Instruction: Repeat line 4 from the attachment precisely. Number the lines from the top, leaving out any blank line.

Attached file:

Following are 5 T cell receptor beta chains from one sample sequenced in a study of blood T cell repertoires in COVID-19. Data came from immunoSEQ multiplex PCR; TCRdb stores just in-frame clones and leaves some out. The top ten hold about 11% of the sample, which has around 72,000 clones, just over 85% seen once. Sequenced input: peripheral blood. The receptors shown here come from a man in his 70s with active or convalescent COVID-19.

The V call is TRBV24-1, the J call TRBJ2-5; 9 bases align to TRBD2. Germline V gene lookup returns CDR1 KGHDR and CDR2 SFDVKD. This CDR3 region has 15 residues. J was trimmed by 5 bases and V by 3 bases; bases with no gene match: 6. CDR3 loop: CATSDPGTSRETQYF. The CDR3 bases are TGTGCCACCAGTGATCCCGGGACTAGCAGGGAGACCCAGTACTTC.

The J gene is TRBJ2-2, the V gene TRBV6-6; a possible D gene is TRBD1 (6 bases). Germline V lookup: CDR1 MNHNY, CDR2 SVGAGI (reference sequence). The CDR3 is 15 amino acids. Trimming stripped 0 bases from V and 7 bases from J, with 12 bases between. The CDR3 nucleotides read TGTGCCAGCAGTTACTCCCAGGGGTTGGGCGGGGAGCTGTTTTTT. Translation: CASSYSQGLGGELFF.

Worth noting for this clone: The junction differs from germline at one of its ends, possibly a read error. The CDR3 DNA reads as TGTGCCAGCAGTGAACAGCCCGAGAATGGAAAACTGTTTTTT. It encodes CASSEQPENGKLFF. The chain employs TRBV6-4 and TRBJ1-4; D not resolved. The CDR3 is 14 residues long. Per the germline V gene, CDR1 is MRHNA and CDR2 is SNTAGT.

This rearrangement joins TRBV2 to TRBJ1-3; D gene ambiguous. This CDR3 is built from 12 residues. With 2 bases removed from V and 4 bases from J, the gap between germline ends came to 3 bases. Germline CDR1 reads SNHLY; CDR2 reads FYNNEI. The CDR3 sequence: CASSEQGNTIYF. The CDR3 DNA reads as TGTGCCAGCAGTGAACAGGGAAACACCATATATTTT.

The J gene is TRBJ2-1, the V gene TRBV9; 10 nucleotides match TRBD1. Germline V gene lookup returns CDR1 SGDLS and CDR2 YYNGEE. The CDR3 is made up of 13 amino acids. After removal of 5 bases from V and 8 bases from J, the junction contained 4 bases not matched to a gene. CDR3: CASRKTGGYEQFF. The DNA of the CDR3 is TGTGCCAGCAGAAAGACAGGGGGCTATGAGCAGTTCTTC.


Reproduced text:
Worth noting for this clone: The junction differs from germline at one of its ends, possibly a read error. The CDR3 DNA reads as TGTGCCAGCAGTGAACAGCCCGAGAATGGAAAACTGTTTTTT. It encodes CASSEQPENGKLFF. The chain employs TRBV6-4 and TRBJ1-4; D not resolved. The CDR3 is 14 residues long. Per the germline V gene, CDR1 is MRHNA and CDR2 is SNTAGT.